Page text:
All this made me feel so good. It wasn’t huge, but it wasn’t nothing, and it all moved me closer to where I want to be, which I guess is just in a better place than before? Yesterday morning I knew my coworkers OK, didn’t know anything about my vacation time at work, and had paintings sitting all over tables waiting to be hung. By last night I knew a ton more than I did before about not three but five coworkers, totally understood and had planned some of my vacation time from work, and had a fully decorated house, which I absolutely did not expect to actually happen. That’s freaking better! I felt and feel good.
Today I wanted to keep going with this goals thing, but I was tired this morning and didn’t set aside the time to write out three new goals, though I did have an idea in my head of one thing I wanted to try to accomplish at work, which was merchandising a mannequin in the store for the first time. I was able to check that one off the list within two hours of starting work. Boom! New skill acquired, and one step taken toward more responsibility at work.
During my lunch break, I sat down to write two more.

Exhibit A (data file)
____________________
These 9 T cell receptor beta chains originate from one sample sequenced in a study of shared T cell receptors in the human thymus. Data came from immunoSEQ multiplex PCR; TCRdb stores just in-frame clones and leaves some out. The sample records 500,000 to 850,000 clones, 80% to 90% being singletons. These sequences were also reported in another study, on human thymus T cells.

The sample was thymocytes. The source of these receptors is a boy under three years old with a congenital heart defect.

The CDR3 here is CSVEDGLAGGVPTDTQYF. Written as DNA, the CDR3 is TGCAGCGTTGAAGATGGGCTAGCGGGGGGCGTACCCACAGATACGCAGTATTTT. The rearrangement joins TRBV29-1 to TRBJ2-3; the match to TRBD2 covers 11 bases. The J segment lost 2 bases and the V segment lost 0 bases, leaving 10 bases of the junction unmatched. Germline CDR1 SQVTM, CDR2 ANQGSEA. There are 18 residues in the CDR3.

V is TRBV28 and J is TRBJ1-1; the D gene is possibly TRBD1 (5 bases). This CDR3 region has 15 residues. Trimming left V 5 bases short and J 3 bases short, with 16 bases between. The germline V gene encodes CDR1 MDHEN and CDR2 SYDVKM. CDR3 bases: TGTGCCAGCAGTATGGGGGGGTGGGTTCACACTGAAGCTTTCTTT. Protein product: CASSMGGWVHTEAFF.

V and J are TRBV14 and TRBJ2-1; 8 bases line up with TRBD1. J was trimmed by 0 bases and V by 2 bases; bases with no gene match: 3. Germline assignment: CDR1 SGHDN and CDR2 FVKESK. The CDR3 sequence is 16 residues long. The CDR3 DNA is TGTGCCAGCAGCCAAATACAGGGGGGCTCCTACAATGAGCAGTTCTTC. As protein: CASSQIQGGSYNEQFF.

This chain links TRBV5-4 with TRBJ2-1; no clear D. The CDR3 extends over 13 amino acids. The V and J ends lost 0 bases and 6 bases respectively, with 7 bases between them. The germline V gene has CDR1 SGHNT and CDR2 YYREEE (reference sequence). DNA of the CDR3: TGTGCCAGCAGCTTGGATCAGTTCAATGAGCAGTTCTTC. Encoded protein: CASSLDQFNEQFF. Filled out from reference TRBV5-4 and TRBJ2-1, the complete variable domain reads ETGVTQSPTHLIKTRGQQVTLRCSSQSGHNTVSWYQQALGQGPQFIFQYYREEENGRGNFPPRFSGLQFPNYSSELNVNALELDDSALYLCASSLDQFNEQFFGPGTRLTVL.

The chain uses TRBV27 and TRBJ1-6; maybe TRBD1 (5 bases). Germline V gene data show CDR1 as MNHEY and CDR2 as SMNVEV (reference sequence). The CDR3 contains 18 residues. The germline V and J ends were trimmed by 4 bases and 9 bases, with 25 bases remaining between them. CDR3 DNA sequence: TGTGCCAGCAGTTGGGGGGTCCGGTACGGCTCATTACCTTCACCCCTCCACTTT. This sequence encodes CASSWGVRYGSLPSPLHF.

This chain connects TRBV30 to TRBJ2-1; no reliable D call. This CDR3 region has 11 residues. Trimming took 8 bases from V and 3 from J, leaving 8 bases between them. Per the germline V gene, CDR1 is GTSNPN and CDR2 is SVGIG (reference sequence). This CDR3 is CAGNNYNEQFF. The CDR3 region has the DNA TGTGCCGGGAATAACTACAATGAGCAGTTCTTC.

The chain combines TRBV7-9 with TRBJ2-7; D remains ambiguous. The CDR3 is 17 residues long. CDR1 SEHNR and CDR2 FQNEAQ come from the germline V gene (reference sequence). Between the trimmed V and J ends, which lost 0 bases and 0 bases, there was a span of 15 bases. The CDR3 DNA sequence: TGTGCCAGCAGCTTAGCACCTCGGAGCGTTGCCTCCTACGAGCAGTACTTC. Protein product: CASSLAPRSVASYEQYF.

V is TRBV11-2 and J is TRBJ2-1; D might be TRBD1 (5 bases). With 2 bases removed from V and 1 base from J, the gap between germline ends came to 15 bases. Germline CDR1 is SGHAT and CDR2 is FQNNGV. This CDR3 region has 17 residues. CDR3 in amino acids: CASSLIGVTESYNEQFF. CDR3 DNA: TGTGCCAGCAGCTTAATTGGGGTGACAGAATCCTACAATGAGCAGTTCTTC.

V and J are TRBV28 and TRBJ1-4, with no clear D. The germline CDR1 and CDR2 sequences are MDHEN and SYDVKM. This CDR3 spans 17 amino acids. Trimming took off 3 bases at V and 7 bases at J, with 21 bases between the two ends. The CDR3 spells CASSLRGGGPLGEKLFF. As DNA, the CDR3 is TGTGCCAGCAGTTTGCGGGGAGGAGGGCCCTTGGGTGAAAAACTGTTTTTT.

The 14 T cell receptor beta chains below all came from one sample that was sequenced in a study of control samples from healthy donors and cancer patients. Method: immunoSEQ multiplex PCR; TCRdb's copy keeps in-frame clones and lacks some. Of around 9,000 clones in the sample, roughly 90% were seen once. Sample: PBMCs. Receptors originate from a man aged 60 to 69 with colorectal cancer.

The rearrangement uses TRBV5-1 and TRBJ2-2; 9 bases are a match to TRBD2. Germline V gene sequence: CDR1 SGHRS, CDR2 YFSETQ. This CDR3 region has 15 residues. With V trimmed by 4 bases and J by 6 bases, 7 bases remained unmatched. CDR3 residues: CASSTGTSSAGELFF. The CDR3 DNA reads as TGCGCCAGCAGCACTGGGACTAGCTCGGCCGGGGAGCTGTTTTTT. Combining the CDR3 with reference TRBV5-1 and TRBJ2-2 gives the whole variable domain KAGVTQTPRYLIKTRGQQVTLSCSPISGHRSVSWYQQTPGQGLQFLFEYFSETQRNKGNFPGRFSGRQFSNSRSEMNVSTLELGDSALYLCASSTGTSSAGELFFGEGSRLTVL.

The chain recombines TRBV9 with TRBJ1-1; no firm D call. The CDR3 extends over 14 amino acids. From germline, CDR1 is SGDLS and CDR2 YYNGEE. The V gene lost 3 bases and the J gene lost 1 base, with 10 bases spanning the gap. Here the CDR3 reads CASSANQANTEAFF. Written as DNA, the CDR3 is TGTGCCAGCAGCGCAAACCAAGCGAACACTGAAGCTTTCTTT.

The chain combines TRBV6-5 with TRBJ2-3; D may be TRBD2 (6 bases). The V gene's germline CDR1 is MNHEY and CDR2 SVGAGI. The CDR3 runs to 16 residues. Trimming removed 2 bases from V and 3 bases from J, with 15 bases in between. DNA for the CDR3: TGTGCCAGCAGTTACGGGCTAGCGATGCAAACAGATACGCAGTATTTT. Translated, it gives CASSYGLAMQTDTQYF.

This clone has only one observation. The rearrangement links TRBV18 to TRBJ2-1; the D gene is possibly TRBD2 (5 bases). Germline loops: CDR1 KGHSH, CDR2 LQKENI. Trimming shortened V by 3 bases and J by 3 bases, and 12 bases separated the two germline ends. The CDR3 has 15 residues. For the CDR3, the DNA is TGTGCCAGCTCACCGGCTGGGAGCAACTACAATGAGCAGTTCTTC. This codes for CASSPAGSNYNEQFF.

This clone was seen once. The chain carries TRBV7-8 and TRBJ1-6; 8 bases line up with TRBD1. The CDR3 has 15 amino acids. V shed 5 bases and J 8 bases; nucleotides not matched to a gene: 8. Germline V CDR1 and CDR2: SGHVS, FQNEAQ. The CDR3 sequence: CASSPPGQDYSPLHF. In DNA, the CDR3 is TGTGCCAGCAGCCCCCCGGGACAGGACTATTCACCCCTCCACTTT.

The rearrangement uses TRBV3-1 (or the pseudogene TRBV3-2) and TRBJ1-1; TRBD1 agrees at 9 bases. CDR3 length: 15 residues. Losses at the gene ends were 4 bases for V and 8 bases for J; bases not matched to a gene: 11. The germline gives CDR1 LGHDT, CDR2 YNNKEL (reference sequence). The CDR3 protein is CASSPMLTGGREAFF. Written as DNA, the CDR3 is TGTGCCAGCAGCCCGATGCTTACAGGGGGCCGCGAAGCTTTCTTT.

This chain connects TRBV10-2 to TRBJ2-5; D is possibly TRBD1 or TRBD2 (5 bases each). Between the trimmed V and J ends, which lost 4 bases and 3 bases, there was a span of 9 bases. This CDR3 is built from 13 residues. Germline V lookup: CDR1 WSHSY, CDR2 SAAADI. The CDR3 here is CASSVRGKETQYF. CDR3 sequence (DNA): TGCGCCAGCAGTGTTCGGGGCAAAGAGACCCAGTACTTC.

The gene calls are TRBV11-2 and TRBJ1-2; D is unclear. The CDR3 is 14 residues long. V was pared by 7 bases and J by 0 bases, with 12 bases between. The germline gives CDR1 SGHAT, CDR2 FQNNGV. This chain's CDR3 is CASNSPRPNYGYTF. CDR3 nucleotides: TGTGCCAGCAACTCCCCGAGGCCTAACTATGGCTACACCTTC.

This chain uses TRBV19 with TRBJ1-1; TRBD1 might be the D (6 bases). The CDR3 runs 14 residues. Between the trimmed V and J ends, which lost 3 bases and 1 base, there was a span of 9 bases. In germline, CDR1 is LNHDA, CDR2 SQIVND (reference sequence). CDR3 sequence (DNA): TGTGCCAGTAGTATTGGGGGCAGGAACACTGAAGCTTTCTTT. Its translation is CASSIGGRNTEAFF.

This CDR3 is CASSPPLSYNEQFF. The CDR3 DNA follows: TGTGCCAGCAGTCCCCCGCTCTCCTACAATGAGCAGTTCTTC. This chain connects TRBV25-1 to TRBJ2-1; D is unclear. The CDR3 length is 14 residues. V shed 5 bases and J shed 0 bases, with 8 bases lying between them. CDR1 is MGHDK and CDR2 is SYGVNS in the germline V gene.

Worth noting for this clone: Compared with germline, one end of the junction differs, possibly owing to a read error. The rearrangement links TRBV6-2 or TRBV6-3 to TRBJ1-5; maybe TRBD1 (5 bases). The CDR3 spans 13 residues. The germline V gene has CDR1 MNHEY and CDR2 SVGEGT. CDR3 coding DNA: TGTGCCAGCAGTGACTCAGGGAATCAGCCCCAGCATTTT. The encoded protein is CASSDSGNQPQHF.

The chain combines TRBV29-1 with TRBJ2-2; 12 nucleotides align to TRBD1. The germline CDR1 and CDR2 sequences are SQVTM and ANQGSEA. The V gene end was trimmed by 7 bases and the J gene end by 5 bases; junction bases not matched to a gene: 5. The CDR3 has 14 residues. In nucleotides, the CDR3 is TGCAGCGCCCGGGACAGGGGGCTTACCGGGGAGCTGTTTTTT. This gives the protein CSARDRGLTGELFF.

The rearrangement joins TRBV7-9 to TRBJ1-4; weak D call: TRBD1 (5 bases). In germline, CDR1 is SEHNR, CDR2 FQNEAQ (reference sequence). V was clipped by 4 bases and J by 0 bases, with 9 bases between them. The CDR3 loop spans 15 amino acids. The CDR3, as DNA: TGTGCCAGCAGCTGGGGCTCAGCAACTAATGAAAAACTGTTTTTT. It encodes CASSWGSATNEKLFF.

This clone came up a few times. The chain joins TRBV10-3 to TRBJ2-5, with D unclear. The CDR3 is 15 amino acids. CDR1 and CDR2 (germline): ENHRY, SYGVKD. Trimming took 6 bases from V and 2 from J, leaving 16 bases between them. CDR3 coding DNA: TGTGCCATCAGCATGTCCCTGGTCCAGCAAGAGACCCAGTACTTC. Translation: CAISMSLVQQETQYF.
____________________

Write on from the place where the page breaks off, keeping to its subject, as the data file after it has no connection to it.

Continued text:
Improving my personal fitness is a big longterm goal of mine, and it’s been tough to push through my post-trail “nothing in Dallas compares to the mountains” mental blocks and into a steady workout routine. After completely neglecting my upper body strength for six months on the PCT, I’ve been getting back into the groove of climbing but haven’t gotten past reds yet (I don’t know the exact V scale equivalents for our gym’s color system, but it goes white, yellow, green, red, blue, orange, purple, pink, black from easiest to hardest). So, my second goal was to send a blue bouldering route at our climbing gym.
The next goal I came up with was to finish a piece of writing. Realistic, definitely not cake.
I was exhausted when I got home. I didn’t want to climb. I didn’t really want to write. I still wanted to take a stab at not giving up on my goals. I proposed climbing to Cameron and he didn’t really want to, which was a relief to me, but also not. So I asked him what the metaphorical equivalent would be of sending a blue.
Next thing I knew I was in the back of Cam’s truck unloading firewood. Was it something I wasn’t sure if I could do? Not really. Was it the equivalent of getting a blue? Eh. No. But I guess part of the goals thing is just setting the goal in the first place and then trying to do something to get yourself in a better place, even if it’s not the original plan. I have a stack of firewood on the side of my house now, and I worked up a micro-sweat. Better.
Oh, and this isn’t my best piece of writing and it’s maybe not even worth publishing, but I hadn’t written anything before and now I’m near the bottom of page two and a complete thought. Better than before? Yeah, better.